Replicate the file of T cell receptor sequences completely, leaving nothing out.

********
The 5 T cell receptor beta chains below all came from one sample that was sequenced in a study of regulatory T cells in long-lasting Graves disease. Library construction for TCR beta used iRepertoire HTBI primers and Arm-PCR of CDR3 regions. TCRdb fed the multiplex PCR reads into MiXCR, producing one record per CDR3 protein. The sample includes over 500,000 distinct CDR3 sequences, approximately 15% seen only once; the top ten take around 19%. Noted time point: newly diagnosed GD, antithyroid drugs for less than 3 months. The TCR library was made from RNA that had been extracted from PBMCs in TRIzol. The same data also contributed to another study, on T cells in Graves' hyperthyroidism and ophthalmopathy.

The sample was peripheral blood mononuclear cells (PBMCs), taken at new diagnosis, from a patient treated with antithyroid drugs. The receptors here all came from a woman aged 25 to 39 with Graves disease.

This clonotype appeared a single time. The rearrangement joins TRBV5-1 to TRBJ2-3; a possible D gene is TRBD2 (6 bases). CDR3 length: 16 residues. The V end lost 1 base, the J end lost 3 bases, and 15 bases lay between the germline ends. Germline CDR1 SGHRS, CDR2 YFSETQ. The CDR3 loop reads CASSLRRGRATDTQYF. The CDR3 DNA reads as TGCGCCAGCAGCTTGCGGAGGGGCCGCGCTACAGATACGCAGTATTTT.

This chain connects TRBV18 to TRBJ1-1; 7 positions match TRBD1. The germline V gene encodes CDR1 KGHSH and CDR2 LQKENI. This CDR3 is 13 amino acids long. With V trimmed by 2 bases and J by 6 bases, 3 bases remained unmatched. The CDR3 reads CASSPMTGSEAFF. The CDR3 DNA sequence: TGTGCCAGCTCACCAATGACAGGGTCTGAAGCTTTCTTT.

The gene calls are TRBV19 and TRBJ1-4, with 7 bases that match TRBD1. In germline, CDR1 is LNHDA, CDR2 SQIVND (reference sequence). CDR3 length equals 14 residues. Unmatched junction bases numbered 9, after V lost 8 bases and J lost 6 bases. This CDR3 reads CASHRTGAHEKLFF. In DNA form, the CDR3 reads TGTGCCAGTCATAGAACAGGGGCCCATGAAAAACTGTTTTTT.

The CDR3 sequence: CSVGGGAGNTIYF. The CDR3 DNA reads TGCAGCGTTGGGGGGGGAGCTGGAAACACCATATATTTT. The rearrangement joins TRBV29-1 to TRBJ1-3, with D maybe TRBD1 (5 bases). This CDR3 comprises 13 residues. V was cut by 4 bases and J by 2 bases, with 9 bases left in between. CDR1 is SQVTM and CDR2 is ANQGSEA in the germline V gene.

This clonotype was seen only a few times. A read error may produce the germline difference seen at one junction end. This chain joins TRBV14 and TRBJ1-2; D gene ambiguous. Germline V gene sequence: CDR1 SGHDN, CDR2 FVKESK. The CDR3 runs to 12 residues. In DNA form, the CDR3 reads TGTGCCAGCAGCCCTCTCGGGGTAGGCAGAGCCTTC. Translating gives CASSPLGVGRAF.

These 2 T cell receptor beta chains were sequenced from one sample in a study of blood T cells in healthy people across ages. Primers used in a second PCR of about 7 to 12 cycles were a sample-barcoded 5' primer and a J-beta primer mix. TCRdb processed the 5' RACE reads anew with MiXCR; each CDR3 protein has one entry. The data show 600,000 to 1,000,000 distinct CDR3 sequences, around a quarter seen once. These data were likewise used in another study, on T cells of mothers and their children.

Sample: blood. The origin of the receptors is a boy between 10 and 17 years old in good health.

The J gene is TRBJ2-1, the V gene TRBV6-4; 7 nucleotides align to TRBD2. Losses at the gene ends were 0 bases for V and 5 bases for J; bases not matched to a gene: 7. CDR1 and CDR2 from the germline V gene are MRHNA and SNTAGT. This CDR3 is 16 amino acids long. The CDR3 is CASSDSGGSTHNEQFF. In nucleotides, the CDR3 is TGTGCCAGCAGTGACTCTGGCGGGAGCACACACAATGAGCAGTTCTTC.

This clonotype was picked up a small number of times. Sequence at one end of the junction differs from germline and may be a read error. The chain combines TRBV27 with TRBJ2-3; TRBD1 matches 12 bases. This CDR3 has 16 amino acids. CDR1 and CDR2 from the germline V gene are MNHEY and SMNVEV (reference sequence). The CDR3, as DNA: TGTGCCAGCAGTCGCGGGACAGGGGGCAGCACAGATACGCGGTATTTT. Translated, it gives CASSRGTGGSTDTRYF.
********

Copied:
The 5 T cell receptor beta chains below all came from one sample that was sequenced in a study of regulatory T cells in long-lasting Graves disease. Library construction for TCR beta used iRepertoire HTBI primers and Arm-PCR of CDR3 regions. TCRdb fed the multiplex PCR reads into MiXCR, producing one record per CDR3 protein. The sample includes over 500,000 distinct CDR3 sequences, approximately 15% seen only once; the top ten take around 19%. Noted time point: newly diagnosed GD, antithyroid drugs for less than 3 months. The TCR library was made from RNA that had been extracted from PBMCs in TRIzol. The same data also contributed to another study, on T cells in Graves' hyperthyroidism and ophthalmopathy.

The sample was peripheral blood mononuclear cells (PBMCs), taken at new diagnosis, from a patient treated with antithyroid drugs. The receptors here all came from a woman aged 25 to 39 with Graves disease.

This clonotype appeared a single time. The rearrangement joins TRBV5-1 to TRBJ2-3; a possible D gene is TRBD2 (6 bases). CDR3 length: 16 residues. The V end lost 1 base, the J end lost 3 bases, and 15 bases lay between the germline ends. Germline CDR1 SGHRS, CDR2 YFSETQ. The CDR3 loop reads CASSLRRGRATDTQYF. The CDR3 DNA reads as TGCGCCAGCAGCTTGCGGAGGGGCCGCGCTACAGATACGCAGTATTTT.

This chain connects TRBV18 to TRBJ1-1; 7 positions match TRBD1. The germline V gene encodes CDR1 KGHSH and CDR2 LQKENI. This CDR3 is 13 amino acids long. With V trimmed by 2 bases and J by 6 bases, 3 bases remained unmatched. The CDR3 reads CASSPMTGSEAFF. The CDR3 DNA sequence: TGTGCCAGCTCACCAATGACAGGGTCTGAAGCTTTCTTT.

The gene calls are TRBV19 and TRBJ1-4, with 7 bases that match TRBD1. In germline, CDR1 is LNHDA, CDR2 SQIVND (reference sequence). CDR3 length equals 14 residues. Unmatched junction bases numbered 9, after V lost 8 bases and J lost 6 bases. This CDR3 reads CASHRTGAHEKLFF. In DNA form, the CDR3 reads TGTGCCAGTCATAGAACAGGGGCCCATGAAAAACTGTTTTTT.

The CDR3 sequence: CSVGGGAGNTIYF. The CDR3 DNA reads TGCAGCGTTGGGGGGGGAGCTGGAAACACCATATATTTT. The rearrangement joins TRBV29-1 to TRBJ1-3, with D maybe TRBD1 (5 bases). This CDR3 comprises 13 residues. V was cut by 4 bases and J by 2 bases, with 9 bases left in between. CDR1 is SQVTM and CDR2 is ANQGSEA in the germline V gene.

This clonotype was seen only a few times. A read error may produce the germline difference seen at one junction end. This chain joins TRBV14 and TRBJ1-2; D gene ambiguous. Germline V gene sequence: CDR1 SGHDN, CDR2 FVKESK. The CDR3 runs to 12 residues. In DNA form, the CDR3 reads TGTGCCAGCAGCCCTCTCGGGGTAGGCAGAGCCTTC. Translating gives CASSPLGVGRAF.

These 2 T cell receptor beta chains were sequenced from one sample in a study of blood T cells in healthy people across ages. Primers used in a second PCR of about 7 to 12 cycles were a sample-barcoded 5' primer and a J-beta primer mix. TCRdb processed the 5' RACE reads anew with MiXCR; each CDR3 protein has one entry. The data show 600,000 to 1,000,000 distinct CDR3 sequences, around a quarter seen once. These data were likewise used in another study, on T cells of mothers and their children.

Sample: blood. The origin of the receptors is a boy between 10 and 17 years old in good health.

The J gene is TRBJ2-1, the V gene TRBV6-4; 7 nucleotides align to TRBD2. Losses at the gene ends were 0 bases for V and 5 bases for J; bases not matched to a gene: 7. CDR1 and CDR2 from the germline V gene are MRHNA and SNTAGT. This CDR3 is 16 amino acids long. The CDR3 is CASSDSGGSTHNEQFF. In nucleotides, the CDR3 is TGTGCCAGCAGTGACTCTGGCGGGAGCACACACAATGAGCAGTTCTTC.

This clonotype was picked up a small number of times. Sequence at one end of the junction differs from germline and may be a read error. The chain combines TRBV27 with TRBJ2-3; TRBD1 matches 12 bases. This CDR3 has 16 amino acids. CDR1 and CDR2 from the germline V gene are MNHEY and SMNVEV (reference sequence). The CDR3, as DNA: TGTGCCAGCAGTCGCGGGACAGGGGGCAGCACAGATACGCGGTATTTT. Translated, it gives CASSRGTGGSTDTRYF.